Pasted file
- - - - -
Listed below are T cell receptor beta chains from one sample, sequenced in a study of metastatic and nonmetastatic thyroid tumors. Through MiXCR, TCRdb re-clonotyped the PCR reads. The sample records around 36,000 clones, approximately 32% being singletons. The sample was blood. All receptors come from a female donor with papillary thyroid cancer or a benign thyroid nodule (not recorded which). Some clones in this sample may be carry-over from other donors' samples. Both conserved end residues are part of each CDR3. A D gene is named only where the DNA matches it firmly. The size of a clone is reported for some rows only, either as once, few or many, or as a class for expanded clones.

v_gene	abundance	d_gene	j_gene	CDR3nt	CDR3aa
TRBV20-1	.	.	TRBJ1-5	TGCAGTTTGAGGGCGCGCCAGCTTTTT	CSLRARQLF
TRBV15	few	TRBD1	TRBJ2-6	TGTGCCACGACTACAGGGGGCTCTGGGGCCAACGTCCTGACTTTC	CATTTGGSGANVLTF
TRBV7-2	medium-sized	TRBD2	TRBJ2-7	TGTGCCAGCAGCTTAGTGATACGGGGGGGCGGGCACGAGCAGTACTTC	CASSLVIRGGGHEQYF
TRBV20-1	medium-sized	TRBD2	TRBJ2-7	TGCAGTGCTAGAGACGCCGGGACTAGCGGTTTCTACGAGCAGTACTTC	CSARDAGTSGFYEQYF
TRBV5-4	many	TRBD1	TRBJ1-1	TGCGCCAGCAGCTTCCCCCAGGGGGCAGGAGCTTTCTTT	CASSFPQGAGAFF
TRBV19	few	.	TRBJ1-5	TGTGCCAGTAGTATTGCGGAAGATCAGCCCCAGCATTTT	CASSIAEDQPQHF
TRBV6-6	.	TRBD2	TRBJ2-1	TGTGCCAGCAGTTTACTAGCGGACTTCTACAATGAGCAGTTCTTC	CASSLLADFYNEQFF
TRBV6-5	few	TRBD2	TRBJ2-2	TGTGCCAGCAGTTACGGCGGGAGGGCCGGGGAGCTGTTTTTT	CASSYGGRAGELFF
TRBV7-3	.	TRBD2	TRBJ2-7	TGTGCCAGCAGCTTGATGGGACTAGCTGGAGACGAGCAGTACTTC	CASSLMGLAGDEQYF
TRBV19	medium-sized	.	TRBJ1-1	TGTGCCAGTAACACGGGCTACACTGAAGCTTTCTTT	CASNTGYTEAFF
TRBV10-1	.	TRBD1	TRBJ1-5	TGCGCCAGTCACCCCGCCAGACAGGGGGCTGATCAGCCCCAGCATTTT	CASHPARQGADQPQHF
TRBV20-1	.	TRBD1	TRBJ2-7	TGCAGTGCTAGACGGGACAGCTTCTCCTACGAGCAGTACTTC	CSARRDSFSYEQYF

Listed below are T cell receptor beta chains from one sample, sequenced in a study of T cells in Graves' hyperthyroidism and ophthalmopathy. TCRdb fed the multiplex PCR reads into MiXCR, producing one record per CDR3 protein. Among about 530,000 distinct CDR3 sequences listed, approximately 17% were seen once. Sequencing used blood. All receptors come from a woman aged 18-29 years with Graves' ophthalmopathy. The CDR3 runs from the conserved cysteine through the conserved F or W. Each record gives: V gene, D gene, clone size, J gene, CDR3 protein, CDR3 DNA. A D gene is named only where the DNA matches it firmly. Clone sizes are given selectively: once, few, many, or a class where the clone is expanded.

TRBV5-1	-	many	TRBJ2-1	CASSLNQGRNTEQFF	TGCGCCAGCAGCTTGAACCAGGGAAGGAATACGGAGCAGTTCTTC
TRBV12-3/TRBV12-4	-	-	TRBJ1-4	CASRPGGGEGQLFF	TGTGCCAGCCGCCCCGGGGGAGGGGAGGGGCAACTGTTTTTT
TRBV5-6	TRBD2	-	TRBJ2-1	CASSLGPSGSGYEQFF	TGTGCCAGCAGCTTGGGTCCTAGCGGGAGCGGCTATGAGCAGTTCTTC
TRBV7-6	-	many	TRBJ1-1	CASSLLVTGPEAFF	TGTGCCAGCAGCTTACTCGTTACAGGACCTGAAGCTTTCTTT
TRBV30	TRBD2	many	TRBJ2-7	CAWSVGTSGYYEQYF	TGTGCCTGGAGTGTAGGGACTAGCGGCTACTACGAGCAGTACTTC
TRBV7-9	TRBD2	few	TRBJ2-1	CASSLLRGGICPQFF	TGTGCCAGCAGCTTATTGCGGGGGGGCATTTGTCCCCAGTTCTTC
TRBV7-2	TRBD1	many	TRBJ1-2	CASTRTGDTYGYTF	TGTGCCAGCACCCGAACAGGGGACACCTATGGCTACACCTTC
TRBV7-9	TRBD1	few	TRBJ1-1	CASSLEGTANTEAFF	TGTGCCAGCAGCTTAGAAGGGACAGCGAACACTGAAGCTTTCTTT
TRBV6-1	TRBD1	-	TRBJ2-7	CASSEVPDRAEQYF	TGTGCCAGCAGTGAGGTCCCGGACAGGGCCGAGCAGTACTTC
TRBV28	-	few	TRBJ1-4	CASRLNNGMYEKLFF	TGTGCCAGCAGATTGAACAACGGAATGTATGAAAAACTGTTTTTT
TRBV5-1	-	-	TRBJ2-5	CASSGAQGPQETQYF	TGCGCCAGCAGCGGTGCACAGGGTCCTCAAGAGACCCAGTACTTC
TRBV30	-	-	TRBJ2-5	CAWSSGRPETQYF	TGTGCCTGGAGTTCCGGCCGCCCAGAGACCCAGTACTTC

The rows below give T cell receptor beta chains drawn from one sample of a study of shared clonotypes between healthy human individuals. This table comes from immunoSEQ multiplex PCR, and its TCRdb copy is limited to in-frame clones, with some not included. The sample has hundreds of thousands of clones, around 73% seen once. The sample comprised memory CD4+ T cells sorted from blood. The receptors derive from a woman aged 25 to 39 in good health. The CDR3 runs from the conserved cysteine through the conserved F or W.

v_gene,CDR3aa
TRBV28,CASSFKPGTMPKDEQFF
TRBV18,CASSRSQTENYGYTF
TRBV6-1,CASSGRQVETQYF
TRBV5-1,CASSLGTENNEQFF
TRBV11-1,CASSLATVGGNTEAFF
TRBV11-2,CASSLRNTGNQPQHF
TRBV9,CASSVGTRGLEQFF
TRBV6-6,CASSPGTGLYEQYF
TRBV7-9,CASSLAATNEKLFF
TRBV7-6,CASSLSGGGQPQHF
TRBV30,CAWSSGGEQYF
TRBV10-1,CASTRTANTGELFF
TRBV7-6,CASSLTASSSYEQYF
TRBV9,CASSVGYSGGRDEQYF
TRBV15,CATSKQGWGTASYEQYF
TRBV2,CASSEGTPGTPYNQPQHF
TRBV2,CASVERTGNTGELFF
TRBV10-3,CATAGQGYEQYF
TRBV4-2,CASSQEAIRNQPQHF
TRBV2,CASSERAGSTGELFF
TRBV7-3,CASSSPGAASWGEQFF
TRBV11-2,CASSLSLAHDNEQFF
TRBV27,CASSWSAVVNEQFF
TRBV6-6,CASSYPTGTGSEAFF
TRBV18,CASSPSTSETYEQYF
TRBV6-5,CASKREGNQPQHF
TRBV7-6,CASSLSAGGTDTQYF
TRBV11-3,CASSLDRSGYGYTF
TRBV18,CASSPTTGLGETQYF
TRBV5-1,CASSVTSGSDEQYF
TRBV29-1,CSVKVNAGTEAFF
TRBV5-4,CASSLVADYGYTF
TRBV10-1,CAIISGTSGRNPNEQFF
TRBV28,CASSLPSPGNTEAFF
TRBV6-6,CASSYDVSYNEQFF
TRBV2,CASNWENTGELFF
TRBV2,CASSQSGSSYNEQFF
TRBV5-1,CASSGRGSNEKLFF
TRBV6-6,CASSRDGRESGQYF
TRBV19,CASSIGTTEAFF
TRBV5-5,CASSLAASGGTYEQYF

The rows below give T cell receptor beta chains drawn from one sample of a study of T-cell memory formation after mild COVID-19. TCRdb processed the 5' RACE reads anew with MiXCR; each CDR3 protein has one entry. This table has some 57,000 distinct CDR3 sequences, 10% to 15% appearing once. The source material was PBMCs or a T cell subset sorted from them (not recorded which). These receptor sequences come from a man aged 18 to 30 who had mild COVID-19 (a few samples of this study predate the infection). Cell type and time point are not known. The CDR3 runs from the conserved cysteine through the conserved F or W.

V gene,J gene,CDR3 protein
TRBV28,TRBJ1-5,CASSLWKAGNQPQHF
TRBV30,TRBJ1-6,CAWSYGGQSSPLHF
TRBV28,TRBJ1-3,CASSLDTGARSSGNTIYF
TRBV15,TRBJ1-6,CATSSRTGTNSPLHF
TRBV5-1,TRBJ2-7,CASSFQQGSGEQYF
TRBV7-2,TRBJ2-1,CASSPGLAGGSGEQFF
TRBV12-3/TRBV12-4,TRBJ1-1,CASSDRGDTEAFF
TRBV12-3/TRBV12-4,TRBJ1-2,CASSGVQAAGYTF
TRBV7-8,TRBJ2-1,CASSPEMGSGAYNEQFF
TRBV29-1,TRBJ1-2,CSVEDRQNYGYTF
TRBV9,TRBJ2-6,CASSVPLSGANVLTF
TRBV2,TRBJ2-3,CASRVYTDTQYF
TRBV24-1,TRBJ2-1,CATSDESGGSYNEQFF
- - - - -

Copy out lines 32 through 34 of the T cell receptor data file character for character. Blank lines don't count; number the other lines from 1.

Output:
TRBV6-1,CASSGRQVETQYF
TRBV5-1,CASSLGTENNEQFF
TRBV11-1,CASSLATVGGNTEAFF